Then, as if all that wasn’t enough, we figured the overcompensation just wasn’t quite there yet and that we needed to dig even deeper, so we decided to stand up and pull a commentary for the first 2 episodes of Buffy The Vampire Slayer out of our asses, which leads to a long lost discovery from the depths of one of our computers.

Mando Emmys, Hobbit Movies, thank you’s, and some slight reminiscing are all among the topics discussed in this monumental milestone that puts a true jeanyus on full display, for better or worse, so whether you’ve been here from Episode 1 or this is your first go round with us, kick back and relax, Ye Fair Knights, as we celebrate all we have accomplished in these last 4+ years, gang!

Part 1:
*Episode Start – 0:00:00
*Dungeons & Dragons Part 1 – 1:42:46
*Kevin J. Anderson Interview – 2:32:00
*Dungeons & Dragons Part 2 – 3:16:50

Nerd Blitz · Episode 100: Brian Quinn Presents the TNB 100th Ep Spectacular: Who Wants To Die Today!? – Part 1

URL: Episode 100: Brian Quinn Presents TNB’s 100th Ep Spectacular: Who Wants To Die Today?! Part 1
Direct Download: tnb100-pt1.mp3

Part 2:
*The Nerd Blitz Commentaries, Buffy The Vampire Slayer Pilot – 0:00:00
*Dungeons & Dragons Part 3 – 2:26:10
*Outro – 3:15:07

Nerd Blitz · Episode 100: Brian Quinn Presents TNB’s 100th Ep Spectacular: Who Wants To Die Today?! – Part 2

URL: Episode 100: Brian Quinn Presents TNB’s 100th Ep Spectacular: Who Wants To Die Today?! Part 2
Direct Download: tnb100-pt2.mp3

Daphne & Velma: The Dark Deception Review

The first novel was an interesting new take on one of the most well known groupings of characters ever produced.
But was it a legitimately fun and fresh new take on the world’s most famous mystery solvers or was it the start of a calamitous fluke?
I think you know where this is headed, so let’s dive in with both feet, gang!

You know the drill, consider this your obligatory and official ***SPOILER ALERT***
Also, I highly suggest you read my review of the first book in this series (Find it HERE) to understand where things are.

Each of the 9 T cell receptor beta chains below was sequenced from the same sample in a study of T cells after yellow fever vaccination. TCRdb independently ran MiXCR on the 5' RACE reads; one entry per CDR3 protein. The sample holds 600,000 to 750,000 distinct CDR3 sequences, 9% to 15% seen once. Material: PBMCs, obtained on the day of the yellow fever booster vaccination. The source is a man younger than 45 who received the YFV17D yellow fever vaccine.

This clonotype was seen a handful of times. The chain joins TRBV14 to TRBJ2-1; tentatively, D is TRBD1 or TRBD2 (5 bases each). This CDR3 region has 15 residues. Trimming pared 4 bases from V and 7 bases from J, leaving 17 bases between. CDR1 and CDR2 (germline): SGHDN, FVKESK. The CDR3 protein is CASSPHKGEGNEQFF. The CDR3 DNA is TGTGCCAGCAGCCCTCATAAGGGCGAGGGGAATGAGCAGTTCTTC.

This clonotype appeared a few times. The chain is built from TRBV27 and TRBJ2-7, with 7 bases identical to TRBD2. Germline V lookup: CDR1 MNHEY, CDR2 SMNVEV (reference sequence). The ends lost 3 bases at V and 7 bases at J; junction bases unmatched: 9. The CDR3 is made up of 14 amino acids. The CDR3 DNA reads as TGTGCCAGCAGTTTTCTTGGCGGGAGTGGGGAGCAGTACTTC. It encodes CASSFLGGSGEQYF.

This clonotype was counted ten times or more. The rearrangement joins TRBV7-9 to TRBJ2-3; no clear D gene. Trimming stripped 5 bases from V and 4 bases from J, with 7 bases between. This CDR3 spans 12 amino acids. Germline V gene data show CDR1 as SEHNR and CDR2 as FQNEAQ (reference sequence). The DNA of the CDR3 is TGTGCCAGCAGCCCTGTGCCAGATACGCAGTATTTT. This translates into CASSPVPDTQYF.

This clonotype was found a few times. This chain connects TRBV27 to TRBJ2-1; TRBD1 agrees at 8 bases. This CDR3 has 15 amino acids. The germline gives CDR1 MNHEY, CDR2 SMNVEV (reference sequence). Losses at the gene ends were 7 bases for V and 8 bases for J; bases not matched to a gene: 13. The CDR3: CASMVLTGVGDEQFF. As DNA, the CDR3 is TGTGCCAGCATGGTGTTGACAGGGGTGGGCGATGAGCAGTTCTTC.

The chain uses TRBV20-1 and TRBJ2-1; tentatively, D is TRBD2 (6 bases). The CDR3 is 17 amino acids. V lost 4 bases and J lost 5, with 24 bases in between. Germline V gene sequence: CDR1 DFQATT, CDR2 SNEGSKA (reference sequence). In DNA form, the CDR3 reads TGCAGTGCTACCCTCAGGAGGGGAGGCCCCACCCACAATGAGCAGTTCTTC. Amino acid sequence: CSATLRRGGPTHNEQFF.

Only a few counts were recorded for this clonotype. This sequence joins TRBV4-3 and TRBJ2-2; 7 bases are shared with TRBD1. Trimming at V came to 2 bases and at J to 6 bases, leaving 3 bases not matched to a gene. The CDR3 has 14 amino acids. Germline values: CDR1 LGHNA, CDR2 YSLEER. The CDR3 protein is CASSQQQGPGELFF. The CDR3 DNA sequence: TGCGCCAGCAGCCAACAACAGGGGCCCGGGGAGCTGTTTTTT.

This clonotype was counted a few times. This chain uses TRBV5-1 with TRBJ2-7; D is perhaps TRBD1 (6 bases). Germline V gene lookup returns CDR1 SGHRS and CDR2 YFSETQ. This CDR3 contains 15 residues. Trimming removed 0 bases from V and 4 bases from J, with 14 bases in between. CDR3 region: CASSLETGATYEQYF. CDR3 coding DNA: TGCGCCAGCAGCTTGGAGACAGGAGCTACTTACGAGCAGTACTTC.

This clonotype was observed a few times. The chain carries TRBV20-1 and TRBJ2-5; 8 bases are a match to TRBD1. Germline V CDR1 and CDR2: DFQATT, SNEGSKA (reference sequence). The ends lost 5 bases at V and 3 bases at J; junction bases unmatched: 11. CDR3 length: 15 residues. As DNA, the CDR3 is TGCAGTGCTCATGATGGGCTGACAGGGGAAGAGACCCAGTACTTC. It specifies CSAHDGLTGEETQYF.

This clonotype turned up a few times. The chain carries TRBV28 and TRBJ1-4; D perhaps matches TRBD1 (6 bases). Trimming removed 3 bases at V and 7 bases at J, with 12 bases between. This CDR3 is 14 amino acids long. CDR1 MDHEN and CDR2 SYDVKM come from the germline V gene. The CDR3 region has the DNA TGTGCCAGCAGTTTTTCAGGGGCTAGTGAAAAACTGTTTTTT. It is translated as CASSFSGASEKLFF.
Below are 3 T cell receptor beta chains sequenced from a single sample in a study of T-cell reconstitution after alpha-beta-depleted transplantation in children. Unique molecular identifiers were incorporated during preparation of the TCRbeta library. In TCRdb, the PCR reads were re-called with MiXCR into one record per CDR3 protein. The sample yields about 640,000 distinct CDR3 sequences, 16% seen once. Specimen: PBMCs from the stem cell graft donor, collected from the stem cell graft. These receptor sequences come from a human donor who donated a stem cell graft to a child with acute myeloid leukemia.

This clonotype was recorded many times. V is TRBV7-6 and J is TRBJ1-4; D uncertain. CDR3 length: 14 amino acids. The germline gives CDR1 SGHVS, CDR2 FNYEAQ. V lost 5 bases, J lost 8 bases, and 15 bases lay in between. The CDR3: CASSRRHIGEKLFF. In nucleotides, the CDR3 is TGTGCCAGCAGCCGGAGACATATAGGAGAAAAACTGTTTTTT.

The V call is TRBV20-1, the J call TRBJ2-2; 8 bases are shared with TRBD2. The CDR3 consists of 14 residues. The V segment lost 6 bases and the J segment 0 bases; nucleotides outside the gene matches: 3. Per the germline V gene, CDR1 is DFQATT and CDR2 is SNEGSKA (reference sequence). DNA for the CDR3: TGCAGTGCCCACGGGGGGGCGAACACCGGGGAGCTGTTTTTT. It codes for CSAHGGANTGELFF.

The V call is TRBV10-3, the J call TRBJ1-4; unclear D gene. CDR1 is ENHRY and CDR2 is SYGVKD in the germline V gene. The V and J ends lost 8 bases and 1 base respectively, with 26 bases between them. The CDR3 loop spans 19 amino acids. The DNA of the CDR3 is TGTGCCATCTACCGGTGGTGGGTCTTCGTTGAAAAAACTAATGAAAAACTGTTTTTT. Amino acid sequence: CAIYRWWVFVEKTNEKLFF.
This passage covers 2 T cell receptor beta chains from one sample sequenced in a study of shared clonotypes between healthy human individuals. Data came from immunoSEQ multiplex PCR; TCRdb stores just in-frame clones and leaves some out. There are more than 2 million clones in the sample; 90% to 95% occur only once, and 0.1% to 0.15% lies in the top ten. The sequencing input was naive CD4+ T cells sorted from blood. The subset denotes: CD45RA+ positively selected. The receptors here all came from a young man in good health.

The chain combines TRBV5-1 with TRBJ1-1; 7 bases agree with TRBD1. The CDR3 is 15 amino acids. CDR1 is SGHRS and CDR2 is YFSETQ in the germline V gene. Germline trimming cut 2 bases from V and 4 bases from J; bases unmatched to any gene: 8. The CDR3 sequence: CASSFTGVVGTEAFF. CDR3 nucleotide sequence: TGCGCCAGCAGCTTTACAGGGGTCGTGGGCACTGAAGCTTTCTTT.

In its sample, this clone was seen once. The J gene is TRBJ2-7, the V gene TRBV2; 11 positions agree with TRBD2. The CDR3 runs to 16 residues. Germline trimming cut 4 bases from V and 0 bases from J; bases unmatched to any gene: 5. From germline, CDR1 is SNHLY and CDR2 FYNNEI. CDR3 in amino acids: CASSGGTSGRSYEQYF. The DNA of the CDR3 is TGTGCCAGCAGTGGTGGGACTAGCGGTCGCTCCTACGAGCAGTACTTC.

We rejoin Daph & Velma, now back to being the bestest friends ever, a few weeks after the events of The Vanishing Girl, they’re still pondering what Shaggy’s secret could be.
Soon, a near panic grips Crystal Cove as mysterious jewels wash up on the beach and the entire town gives in to the hysteria of a vampire, the haunted history of the original settlers, and any other shadows they can think to give their imaginations up to.

Again, Velma seems to be the most well rounded character.
Though you don’t see her parents, the story of their struggle to get back the home that was stolen from them and how they’re preparing it makes for the most relatable and interesting of the personal life aspects of the story.
I can’t put my finger on what it is exactly, but I love this universe’s version of Velma.
The only issue I have on this front is that, sadly, the other members of the gang aren’t handled with nearly as much care or written as interesting.
But I can’t blame Morgan Baden for that, she’s just playing with the cards she was dealt…or is she?
We still don’t know who Josephine Ruby is.

On that topic, I like Baden’s style.
If she isn’t Ruby, she does a damn good job of mimicking her voice and style.
In a situation like this, with shifting authors, that can be a killer for the flow between books.
Baden continues most of the story threads set up in book 1, as well as kicking off a few of her own to keep things fresh.
Daphne’s instant crush on a fellow intern at the local gossip rag provides her with a good conflict for this outing, and it’s handled believably.

The mystery is suspenseful and twists enough to keep you from solving it instantly, and the cliffhanger again leaves you wanting more now!
Which is, possibly, the best thing you can say about such an earnest tale of teenage mystery solvers.
My only complaint here would be the repeating of the “men are evil and stupid” type stuff that’s kind of annoying.
As for the the men of Mystery Inc, Fred & Shaggy play a slightly larger role this time, which is definitely a plus.
And they are set up to have bigger roles in future installments.

These novels are like being in your 50s and hanging out with your best friend since childhood who also just so happens to have been your neighbor for the entirety of both your lives and hearing him say some weird shit like “Did I ever tell you about the time the wife and I liberated a small village from a central American warlord and captained an aircraft carrier back home?”
All of the words, in theory, make perfect sense, but you’re confused as to how these people you have known LITERALLY all of your damn life are revealing this wildly different and unknown side to you for the first time ever in the most random and nonchalant way possible.
That is truly how these books feel to me.
In these last 21 years, I have spent more time in the company of Mystery Inc, be it through Movies, TV Shows, Comics, or Books, than I have almost every family member or the revolving door of people I thought were my friends.
And that’s not to say I don’t appreciate or enjoy this series, I absolutely do!
But they throw me so off kilter with the rearranging of personality traits and social hierarchical changes.